In part it is about her own processing of this turn in her life, but she also includes helpful pointers on how to respond to someone who is in the throes of disaster, trauma, pain, or impending death. She’s endured a lot of heartache from people who want to offer their advice and sentiments. I thought I’d share some of those with you. Katie categorizes people by their responses to her own precarious life situation. Three categories: The minimizers, the fixers and the teachers. And here I will just say, that I am guilty of being all three: maybe you are, too.
The Minimizers want to make light of the horror of it all. So for example: “At least the doctors know what it is now,” or “At least you can still work. “At least your hair has grown back.” Others not specific to Katie’s situation include: “At least you’re still young enough to remarry, or “You DO have OTHER children.” Then there are the fixers--people who offer little one-line philosophical zingers like: “Dwelling on it all the time, won’t make it go away; You brought this on yourself; This too shall pass; It’s for the best.” Finally? The teachers: “I have read about other drugs you can take. Have you tried those? Are you eating enough brussel sprouts? Cancer is caused by too much stress. Just relax.; Maybe you should be researching best hospice facilities in your area. Here are a few names and addresses to get you started.”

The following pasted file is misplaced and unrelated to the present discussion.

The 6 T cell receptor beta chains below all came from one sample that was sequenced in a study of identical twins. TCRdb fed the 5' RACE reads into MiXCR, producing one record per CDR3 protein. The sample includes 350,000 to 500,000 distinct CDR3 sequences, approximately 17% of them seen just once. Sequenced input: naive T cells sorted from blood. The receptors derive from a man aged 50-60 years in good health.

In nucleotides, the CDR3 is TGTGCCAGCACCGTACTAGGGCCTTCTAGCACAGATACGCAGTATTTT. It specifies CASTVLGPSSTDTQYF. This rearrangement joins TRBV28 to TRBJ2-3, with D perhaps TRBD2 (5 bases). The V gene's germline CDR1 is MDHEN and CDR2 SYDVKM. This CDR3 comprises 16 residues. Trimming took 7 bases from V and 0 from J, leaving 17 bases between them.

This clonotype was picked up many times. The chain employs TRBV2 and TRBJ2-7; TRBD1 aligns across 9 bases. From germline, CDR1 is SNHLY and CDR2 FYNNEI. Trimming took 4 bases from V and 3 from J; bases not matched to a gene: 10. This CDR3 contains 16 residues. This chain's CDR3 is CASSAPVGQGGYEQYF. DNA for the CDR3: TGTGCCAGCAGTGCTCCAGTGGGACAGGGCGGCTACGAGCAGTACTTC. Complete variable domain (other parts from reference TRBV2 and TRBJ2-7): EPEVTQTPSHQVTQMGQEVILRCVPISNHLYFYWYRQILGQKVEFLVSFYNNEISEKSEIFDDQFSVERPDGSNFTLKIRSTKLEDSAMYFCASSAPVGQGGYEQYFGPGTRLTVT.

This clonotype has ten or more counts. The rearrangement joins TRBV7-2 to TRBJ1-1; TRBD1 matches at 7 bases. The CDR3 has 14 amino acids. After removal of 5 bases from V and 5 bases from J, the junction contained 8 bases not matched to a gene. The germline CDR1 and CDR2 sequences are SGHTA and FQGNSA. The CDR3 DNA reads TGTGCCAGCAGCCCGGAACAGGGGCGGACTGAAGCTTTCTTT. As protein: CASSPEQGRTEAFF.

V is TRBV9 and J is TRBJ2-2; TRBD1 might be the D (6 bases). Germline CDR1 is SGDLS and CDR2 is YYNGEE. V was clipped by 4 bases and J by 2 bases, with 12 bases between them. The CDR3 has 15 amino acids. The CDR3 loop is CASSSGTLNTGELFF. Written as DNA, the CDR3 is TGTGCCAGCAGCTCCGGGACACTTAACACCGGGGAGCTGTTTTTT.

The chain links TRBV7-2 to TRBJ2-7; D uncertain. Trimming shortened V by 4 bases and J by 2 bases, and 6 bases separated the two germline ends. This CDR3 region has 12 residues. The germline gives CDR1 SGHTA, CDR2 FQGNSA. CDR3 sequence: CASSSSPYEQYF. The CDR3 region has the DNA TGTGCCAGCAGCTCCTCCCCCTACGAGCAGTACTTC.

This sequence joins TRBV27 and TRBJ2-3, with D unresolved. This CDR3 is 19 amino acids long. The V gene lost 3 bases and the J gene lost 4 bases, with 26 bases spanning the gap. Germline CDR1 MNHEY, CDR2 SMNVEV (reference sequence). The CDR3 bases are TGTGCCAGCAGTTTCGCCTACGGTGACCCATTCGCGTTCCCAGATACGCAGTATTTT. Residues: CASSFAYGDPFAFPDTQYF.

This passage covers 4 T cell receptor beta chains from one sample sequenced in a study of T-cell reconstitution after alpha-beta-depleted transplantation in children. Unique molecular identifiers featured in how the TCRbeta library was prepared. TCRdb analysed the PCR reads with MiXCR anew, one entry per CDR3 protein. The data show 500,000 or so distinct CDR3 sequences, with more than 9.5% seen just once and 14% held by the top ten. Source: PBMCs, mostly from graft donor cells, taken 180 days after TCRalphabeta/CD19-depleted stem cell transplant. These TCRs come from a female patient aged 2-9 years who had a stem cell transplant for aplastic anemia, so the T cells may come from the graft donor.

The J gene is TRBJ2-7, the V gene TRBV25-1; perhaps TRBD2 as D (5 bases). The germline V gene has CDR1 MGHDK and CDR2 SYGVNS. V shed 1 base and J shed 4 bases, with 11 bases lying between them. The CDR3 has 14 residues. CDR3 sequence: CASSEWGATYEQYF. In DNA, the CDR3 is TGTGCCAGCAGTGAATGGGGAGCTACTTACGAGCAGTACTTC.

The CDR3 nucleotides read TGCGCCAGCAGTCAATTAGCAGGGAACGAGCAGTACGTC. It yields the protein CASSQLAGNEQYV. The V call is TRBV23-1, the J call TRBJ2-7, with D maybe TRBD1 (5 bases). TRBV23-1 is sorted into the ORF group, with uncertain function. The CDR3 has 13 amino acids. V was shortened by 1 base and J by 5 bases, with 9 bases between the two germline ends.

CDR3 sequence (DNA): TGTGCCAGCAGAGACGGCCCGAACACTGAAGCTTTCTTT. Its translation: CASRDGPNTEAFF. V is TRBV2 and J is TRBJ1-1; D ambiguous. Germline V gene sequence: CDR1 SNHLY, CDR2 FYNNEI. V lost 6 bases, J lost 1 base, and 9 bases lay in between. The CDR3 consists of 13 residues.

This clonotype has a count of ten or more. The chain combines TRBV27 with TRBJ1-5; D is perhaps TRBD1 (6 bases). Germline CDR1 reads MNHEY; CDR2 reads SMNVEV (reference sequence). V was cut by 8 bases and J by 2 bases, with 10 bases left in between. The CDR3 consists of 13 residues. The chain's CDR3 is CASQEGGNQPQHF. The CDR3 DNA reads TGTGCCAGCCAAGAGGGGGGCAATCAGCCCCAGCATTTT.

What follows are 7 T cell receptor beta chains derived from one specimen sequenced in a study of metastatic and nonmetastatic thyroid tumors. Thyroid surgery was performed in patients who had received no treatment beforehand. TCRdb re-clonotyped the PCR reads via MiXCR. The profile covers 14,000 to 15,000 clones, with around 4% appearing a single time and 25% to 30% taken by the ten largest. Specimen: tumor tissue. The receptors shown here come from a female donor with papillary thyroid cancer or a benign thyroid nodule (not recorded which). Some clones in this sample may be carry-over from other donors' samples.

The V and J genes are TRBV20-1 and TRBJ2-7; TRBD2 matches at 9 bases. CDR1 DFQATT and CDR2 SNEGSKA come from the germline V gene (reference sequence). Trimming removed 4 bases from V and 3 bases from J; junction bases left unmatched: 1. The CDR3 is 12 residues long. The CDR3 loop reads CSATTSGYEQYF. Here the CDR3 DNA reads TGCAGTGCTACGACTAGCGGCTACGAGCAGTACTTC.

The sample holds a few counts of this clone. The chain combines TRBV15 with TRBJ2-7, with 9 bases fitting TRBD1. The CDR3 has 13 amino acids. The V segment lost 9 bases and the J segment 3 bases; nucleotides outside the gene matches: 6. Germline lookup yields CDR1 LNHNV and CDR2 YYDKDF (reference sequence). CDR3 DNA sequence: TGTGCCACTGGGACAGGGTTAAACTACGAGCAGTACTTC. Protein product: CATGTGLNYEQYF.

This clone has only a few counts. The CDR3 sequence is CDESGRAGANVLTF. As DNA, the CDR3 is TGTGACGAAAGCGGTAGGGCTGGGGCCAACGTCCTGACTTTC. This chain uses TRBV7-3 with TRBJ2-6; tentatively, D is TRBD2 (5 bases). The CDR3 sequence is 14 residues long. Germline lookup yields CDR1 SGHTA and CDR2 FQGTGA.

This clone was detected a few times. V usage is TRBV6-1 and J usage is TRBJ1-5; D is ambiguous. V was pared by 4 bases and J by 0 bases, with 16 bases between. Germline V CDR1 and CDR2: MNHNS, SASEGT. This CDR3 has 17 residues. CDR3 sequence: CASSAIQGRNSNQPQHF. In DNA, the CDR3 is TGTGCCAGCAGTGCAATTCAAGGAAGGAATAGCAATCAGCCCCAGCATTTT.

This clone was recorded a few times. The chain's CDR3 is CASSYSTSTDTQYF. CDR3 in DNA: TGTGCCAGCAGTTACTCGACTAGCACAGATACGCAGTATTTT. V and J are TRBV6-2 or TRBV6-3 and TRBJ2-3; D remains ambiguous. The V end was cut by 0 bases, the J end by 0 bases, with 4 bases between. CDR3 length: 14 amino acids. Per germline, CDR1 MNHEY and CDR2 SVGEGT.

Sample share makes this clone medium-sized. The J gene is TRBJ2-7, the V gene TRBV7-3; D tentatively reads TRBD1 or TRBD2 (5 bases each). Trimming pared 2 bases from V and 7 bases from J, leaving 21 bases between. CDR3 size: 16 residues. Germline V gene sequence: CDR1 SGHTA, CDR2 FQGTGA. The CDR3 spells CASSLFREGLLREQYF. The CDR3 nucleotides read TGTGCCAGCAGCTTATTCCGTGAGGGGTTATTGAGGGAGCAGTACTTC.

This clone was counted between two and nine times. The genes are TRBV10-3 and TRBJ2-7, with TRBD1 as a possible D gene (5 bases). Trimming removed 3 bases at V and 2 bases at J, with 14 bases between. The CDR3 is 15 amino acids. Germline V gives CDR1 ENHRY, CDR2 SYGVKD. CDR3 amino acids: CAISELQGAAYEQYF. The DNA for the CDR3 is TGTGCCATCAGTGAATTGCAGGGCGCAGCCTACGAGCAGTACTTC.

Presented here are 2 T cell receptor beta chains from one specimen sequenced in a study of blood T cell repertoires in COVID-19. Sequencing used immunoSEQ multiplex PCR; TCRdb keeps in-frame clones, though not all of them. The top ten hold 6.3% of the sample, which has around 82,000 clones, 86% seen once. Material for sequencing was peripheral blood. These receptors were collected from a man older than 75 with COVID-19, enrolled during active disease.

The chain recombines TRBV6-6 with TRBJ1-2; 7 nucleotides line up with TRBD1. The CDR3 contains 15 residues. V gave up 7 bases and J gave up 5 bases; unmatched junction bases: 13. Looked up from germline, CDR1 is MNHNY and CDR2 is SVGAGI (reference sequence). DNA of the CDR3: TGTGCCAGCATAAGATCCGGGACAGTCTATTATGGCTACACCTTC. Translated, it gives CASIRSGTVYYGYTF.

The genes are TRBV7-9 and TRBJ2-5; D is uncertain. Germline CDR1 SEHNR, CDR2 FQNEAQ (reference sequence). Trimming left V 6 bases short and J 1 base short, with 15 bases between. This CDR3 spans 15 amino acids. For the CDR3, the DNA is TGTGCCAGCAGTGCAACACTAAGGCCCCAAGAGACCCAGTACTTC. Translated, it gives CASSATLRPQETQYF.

Katie doesn’t have a specific category for religious responses, so I’m offering those here. For those of us who are religious, these can be especially brutal, either because they make us question our own faith, as in, if you just had more faith this wouldn’t have happened to you, or you’re not praying hard enough.”Bcause they are so odd or even cruel, they can make the rest of us embarrassed to call ourselves religious.
Here’s a religious response that I think is odd, or funny, in a dark way—“If you separate his ashes, he will never get to heaven.” Like poor God is hunched over his heavenly puzzle- table trying to fit together our cremains. If those cremains are scattered? Well even God can’t do the impossible!
Maybe you have heard or even offered some of these religious responses: “He’s in a better place; Heaven needed another angel; God has a plan, you’ll see; God never gives us more than we can handle; God definitely wants to teach you something;” or Katie’s favorite, probably because she has offered it herself, and of course, now she has heard it over and over again; “Everything happens for a reason.”